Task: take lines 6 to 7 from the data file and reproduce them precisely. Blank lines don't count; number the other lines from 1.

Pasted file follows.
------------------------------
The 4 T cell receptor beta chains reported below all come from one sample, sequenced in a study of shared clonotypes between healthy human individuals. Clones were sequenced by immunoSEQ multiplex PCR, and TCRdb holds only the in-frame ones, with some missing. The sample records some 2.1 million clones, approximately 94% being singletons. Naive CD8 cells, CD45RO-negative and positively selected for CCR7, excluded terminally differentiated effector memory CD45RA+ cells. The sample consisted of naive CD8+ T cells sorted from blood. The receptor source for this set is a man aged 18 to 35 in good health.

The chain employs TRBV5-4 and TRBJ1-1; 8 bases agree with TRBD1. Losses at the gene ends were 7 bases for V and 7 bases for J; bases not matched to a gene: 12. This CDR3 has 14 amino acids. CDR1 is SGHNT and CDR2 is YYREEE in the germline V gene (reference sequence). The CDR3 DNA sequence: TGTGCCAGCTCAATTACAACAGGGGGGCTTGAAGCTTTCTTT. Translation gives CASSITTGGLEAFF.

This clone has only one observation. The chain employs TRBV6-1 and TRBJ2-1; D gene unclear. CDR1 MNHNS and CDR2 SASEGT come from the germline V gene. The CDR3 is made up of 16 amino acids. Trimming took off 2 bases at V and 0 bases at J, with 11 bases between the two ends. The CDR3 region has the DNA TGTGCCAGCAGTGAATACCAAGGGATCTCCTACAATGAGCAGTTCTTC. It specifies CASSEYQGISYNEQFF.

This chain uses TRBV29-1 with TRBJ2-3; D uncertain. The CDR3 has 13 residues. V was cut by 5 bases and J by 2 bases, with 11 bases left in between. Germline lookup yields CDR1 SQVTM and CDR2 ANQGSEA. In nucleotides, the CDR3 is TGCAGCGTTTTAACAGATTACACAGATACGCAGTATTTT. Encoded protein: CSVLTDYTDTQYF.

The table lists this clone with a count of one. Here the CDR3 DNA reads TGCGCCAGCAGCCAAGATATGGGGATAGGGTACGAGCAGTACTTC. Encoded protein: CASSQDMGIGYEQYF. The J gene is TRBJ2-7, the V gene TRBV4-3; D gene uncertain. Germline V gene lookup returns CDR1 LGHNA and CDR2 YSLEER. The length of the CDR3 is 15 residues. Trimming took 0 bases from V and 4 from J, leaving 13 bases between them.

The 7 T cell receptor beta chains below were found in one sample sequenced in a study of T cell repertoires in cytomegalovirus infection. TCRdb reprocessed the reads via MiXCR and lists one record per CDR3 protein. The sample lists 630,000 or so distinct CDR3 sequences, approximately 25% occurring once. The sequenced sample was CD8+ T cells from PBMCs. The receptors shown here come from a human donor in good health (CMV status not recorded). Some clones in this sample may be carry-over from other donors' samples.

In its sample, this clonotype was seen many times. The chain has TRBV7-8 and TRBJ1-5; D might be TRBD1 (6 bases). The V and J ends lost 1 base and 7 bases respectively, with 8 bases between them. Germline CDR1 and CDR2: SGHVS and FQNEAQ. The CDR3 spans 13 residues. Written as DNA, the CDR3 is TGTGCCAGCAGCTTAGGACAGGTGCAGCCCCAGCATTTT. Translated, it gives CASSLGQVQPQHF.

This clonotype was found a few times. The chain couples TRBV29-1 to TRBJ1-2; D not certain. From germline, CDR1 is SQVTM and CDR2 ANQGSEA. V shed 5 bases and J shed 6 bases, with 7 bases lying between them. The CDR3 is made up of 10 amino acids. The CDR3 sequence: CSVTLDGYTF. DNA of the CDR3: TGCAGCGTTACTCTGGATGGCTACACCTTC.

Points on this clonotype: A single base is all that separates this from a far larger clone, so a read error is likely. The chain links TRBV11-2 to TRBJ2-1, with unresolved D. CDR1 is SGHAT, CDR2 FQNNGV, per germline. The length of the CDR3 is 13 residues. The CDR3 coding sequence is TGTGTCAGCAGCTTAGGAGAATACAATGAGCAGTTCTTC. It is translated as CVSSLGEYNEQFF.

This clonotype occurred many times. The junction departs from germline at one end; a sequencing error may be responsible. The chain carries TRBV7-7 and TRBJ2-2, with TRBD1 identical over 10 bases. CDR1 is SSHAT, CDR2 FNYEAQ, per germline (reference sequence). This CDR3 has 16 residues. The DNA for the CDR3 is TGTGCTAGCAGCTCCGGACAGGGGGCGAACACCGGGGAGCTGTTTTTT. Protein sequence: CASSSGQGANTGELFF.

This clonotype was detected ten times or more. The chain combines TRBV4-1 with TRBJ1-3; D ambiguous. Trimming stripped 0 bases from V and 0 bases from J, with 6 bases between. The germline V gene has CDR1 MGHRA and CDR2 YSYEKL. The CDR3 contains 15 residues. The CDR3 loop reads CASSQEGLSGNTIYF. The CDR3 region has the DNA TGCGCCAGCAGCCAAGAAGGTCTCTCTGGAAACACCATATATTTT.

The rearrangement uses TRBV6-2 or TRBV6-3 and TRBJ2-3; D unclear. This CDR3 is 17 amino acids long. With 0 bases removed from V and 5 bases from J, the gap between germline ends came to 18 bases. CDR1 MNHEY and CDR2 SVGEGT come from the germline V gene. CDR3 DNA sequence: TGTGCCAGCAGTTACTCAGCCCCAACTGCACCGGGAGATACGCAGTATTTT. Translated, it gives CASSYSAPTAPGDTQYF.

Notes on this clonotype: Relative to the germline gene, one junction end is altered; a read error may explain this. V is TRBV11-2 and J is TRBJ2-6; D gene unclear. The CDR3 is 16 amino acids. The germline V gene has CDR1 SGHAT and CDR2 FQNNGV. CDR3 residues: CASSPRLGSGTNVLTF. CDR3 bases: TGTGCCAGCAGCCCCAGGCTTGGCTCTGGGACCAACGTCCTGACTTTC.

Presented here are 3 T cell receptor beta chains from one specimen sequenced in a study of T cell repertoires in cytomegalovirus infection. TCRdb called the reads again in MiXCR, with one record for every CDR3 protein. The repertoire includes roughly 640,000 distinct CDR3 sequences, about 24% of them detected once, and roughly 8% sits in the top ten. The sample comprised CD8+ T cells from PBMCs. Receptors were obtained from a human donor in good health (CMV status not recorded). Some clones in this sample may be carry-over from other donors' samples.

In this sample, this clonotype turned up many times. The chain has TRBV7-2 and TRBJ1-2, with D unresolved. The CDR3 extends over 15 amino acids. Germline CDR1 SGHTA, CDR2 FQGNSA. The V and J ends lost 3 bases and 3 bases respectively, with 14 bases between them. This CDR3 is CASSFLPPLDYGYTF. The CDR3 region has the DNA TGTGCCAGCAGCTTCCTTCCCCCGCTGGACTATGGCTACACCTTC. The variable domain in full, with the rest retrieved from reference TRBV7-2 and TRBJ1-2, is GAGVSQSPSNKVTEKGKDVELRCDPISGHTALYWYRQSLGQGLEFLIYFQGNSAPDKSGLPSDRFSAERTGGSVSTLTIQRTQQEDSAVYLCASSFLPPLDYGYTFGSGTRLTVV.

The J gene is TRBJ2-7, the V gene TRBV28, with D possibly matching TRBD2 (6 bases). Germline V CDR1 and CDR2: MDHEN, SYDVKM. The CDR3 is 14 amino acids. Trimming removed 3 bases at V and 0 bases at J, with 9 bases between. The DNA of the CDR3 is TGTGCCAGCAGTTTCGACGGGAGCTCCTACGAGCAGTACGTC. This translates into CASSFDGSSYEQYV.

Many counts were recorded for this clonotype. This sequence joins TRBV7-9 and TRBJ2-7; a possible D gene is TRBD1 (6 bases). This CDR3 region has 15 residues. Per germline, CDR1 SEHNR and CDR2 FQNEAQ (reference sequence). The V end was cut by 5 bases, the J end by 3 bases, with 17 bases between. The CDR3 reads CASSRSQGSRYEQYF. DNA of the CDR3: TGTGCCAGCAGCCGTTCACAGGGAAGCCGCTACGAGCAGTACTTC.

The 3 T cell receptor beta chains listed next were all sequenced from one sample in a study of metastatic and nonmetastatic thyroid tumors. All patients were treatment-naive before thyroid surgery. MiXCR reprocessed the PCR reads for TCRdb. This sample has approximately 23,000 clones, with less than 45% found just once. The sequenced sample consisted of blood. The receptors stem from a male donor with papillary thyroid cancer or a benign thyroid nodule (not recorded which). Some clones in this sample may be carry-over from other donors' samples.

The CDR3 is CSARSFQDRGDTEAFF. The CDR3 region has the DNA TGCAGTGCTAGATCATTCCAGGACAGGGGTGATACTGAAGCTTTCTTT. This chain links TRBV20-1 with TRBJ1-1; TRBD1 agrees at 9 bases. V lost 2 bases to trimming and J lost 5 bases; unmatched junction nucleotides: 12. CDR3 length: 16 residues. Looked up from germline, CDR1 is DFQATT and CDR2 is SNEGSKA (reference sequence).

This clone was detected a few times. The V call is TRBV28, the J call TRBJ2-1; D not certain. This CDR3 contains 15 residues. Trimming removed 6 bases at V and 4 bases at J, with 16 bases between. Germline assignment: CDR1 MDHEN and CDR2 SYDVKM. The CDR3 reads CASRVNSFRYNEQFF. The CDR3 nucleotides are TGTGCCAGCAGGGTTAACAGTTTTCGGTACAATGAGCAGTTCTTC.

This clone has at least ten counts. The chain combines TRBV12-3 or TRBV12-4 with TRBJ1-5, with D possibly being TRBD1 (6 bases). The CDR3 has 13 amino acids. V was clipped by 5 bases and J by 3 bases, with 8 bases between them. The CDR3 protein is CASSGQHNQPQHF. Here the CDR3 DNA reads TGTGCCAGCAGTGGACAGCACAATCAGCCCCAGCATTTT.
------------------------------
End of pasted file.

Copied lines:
The 7 T cell receptor beta chains below were found in one sample sequenced in a study of T cell repertoires in cytomegalovirus infection. TCRdb reprocessed the reads via MiXCR and lists one record per CDR3 protein. The sample lists 630,000 or so distinct CDR3 sequences, approximately 25% occurring once. The sequenced sample was CD8+ T cells from PBMCs. The receptors shown here come from a human donor in good health (CMV status not recorded). Some clones in this sample may be carry-over from other donors' samples.

In its sample, this clonotype was seen many times. The chain has TRBV7-8 and TRBJ1-5; D might be TRBD1 (6 bases). The V and J ends lost 1 base and 7 bases respectively, with 8 bases between them. Germline CDR1 and CDR2: SGHVS and FQNEAQ. The CDR3 spans 13 residues. Written as DNA, the CDR3 is TGTGCCAGCAGCTTAGGACAGGTGCAGCCCCAGCATTTT. Translated, it gives CASSLGQVQPQHF.